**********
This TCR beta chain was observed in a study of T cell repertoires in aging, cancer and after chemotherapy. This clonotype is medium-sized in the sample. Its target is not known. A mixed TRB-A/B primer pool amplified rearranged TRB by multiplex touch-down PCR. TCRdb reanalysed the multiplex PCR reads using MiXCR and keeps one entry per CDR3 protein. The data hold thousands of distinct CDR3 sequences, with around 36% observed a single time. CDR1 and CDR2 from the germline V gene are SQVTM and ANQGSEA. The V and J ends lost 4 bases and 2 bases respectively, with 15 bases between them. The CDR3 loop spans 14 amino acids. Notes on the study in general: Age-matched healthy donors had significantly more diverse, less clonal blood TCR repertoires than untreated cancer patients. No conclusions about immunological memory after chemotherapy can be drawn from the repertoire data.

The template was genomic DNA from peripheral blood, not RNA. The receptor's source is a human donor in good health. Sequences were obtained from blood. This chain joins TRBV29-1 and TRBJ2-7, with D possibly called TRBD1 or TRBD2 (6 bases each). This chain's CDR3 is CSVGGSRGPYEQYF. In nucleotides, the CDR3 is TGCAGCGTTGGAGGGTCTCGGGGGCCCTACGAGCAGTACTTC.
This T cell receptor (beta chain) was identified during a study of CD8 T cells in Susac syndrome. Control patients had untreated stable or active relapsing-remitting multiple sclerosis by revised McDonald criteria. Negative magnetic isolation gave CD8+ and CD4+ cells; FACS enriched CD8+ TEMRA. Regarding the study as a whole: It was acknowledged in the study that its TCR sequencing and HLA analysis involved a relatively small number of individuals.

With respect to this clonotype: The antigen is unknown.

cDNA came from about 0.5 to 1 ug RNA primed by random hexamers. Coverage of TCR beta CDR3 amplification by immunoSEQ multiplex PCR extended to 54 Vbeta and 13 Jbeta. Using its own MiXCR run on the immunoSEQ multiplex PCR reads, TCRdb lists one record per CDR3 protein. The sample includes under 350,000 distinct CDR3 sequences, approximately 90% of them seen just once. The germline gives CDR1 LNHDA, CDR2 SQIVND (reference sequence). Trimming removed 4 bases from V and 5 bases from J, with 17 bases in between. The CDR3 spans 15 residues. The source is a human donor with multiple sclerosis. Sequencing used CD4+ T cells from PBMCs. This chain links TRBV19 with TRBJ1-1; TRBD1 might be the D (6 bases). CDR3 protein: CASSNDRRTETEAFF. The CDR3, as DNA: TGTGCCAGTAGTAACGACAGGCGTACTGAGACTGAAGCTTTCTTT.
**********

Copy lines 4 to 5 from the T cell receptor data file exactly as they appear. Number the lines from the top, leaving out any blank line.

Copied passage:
With respect to this clonotype: The antigen is unknown.

cDNA came from about 0.5 to 1 ug RNA primed by random hexamers. Coverage of TCR beta CDR3 amplification by immunoSEQ multiplex PCR extended to 54 Vbeta and 13 Jbeta. Using its own MiXCR run on the immunoSEQ multiplex PCR reads, TCRdb lists one record per CDR3 protein. The sample includes under 350,000 distinct CDR3 sequences, approximately 90% of them seen just once. The germline gives CDR1 LNHDA, CDR2 SQIVND (reference sequence). Trimming removed 4 bases from V and 5 bases from J, with 17 bases in between. The CDR3 spans 15 residues. The source is a human donor with multiple sclerosis. Sequencing used CD4+ T cells from PBMCs. This chain links TRBV19 with TRBJ1-1; TRBD1 might be the D (6 bases). CDR3 protein: CASSNDRRTETEAFF. The CDR3, as DNA: TGTGCCAGTAGTAACGACAGGCGTACTGAGACTGAAGCTTTCTTT.